As I studied, I discovered that I had been taught a gospel that only applied to those with power. We had been taught that pride was the source of all sin and that self-negation was what was required to be holy. No one had considered that Jesus only criticized those in power for their pride. No one had considered that people who had been shamed repeatedly didn’t need to be told to count themselves as nothing. For people in this position, self-negation was their characteristic sin, not pride. They needed affirmation, and Jesus gave it.
Jesus’s mother, a woman shamed for being pregnant out of wedlock, had sung of a kind of salvation that lifts up the lowly (Luke 1:52). For those at the bottom of the heap, many of whom were women, Jesus raised them up to stand tall. He didn’t tell them to think of themselves as nothing. He spent time with the shamed nobodies, loved them, praised them for their faith, and commissioned them as his witnesses—think the woman at the well, the woman with a hemorrhage, Mary Magdalene. Slowly, slowly, I learned to take strength from Jesus’s encouragement of women in the Gospels. Meditating on these stories, putting myself in the women’s place in my imagination, I gradually started to internalize the truth that the attitudes of some men in the church toward me were not those of God.
I also realized that I was growing an inner core of steely resistance to being shamed. I became a rebel, an asker of pointed questions, a fierce protector of others who were downtrodden, and I became quicker to move away from toxic work environments. When I was told in one church that the leader wouldn’t permit me to do anything new, I moved on. When I was told in another church, with no warning, that I had to stop preaching, I left. I’ve now decided I will not work for a church again.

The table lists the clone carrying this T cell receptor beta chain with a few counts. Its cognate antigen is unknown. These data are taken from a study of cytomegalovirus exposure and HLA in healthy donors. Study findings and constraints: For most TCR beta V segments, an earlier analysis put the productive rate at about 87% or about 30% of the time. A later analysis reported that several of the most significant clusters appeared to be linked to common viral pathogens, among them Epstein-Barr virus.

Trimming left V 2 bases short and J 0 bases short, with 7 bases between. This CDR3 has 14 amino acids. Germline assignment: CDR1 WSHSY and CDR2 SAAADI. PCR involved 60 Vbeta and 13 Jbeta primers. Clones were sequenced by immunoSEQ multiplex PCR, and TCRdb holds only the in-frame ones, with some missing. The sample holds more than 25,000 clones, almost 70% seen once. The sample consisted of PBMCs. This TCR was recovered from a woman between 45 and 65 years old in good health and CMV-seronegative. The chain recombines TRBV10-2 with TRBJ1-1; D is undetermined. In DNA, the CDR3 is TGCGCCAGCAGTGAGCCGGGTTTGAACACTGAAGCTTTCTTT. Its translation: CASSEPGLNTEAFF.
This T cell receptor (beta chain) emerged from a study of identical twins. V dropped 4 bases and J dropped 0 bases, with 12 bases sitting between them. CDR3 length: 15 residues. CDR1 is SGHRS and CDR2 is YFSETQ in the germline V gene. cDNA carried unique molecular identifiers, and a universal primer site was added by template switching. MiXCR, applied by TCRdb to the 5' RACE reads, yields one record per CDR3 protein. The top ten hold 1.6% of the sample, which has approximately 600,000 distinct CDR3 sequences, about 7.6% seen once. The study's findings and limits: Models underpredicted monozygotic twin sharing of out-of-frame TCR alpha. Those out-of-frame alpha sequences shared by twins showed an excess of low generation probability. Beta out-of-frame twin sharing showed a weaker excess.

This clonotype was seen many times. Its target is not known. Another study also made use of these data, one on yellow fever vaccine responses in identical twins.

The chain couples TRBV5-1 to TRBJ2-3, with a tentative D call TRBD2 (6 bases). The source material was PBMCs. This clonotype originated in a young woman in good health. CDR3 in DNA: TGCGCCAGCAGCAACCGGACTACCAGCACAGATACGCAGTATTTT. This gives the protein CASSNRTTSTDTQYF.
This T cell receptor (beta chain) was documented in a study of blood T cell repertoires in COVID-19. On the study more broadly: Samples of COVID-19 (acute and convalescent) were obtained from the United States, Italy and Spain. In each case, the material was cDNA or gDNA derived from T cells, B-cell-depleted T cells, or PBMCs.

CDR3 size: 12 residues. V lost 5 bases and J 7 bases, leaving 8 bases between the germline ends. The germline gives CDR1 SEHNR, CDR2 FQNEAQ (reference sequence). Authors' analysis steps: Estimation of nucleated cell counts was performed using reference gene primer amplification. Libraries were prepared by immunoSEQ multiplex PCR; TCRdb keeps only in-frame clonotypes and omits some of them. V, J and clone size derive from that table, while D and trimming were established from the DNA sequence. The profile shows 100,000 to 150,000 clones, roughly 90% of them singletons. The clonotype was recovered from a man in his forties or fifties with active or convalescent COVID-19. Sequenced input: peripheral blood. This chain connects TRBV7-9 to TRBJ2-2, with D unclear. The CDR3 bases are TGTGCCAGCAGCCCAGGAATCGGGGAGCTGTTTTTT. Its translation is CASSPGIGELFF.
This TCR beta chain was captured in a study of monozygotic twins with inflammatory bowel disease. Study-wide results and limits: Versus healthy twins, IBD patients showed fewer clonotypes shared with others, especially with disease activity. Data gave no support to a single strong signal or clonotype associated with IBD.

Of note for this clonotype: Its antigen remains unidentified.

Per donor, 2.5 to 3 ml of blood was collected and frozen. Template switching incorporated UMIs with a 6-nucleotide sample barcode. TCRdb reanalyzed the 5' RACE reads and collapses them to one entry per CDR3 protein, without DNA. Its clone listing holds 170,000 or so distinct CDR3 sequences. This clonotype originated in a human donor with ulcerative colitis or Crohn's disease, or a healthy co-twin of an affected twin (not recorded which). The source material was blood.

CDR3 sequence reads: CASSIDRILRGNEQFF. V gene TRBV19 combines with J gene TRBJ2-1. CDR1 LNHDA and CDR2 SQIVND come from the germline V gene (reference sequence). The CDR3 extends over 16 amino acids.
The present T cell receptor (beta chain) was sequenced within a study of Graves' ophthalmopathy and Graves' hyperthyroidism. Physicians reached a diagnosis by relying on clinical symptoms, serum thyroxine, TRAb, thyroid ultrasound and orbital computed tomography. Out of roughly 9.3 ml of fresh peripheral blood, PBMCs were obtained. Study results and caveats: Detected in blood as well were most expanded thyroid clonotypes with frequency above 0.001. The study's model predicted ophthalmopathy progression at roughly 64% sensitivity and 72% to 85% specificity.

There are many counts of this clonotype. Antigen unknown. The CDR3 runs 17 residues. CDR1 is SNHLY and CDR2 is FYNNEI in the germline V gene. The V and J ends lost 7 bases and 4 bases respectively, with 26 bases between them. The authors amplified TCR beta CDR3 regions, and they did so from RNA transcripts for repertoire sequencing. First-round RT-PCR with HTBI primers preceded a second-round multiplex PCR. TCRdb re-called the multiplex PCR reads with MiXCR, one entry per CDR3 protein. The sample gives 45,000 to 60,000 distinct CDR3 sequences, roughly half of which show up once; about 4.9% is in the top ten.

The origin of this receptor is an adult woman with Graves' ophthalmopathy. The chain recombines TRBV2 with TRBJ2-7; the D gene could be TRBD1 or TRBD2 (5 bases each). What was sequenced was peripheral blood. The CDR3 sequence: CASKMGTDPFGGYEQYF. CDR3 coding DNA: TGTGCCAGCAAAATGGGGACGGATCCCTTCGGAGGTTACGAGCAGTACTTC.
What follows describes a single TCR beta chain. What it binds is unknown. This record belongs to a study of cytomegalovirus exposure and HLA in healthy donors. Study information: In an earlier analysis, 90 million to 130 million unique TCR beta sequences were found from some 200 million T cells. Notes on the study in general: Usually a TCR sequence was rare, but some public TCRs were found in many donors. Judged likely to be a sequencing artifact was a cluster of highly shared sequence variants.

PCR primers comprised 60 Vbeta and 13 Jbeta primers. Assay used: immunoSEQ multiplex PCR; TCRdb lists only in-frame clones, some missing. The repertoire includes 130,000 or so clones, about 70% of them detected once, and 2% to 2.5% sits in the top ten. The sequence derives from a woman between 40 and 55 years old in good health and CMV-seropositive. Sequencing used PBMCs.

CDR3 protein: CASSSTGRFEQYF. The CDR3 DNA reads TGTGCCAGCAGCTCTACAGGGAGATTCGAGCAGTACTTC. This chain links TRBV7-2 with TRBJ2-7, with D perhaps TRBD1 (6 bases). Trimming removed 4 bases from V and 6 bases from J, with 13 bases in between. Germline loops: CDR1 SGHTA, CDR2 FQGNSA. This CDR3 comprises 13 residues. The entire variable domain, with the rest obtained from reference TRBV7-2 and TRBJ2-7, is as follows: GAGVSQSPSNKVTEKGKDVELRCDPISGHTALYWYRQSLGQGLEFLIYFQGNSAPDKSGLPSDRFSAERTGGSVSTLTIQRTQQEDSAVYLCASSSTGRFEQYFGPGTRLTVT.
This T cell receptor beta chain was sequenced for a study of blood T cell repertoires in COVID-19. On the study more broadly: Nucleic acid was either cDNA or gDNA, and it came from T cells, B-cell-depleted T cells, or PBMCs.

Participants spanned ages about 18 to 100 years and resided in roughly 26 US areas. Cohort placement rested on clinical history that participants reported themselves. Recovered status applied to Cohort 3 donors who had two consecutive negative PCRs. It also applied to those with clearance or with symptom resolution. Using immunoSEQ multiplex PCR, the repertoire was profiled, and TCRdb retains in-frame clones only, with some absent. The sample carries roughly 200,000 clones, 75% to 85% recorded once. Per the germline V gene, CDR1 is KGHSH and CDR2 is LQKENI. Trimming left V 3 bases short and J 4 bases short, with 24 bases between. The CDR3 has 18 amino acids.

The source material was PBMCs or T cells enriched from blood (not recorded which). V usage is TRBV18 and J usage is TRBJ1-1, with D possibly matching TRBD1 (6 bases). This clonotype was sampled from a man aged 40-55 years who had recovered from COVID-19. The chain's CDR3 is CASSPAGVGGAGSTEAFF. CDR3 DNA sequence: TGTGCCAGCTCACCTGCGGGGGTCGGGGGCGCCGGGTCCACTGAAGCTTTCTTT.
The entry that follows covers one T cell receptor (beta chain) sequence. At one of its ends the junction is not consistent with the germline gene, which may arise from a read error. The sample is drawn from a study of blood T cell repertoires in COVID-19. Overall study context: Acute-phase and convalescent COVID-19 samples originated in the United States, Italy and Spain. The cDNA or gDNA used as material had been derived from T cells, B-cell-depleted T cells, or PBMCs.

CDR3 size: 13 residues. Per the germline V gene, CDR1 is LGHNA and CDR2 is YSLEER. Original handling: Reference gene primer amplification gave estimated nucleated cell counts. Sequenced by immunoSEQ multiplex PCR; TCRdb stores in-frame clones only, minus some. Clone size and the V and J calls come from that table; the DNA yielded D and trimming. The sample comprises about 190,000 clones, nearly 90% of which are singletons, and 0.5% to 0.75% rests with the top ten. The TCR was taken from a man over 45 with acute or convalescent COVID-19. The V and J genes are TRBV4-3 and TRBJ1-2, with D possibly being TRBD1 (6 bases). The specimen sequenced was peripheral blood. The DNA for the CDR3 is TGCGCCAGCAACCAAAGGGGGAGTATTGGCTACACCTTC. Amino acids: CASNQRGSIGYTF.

The Next Generation of Women Needs to be Wise in Seeking Healthy Work Environments
I know too many other women with stories like mine. They have been bullied, belittled, and barred from ministry simply for being women who dared to speak out. That is the truth of where we are in the Church of England, despite the fact that it has been nearly thirty years since women were first ordained. I no longer have the stomach to continue the fight. It is time for me to pass the baton to the next generation.
My daughter has been growing up through all this turmoil. She has heard so many awful stories over the dinner table. She has seen my tears, my anger, my struggles to be courageous, my depression. What would I like her to take from my experience?
You, my daughter, have watched all this, and amazingly you still have a strong and vibrant faith in Jesus. When dealing with the church, you also have a sensible wariness about how things can be for a bold woman. Before joining a church at university, you rang round all the church leaders in the town and asked them what their attitudes were to women in ministry. As a result, you have joined a church which actively promotes the ministry of women. They refuse ever to run a service where an all-male cast leads. They have warmly welcomed you, affirming you in your gifts as a worship leader, and I have seen you blossom as a result. I pray that you will be spared much of the pain I have endured and that you will continue to find places in the church where your contribution will be honored and valued. Most of all, I pray that your roots will grow deep into the love and affirmation of God who made you, and nothing will get in the way of you realizing that you are “[his] handiwork, created in Christ Jesus to do good works, which God prepared in advance for [you] to do” (Eph. 2:10).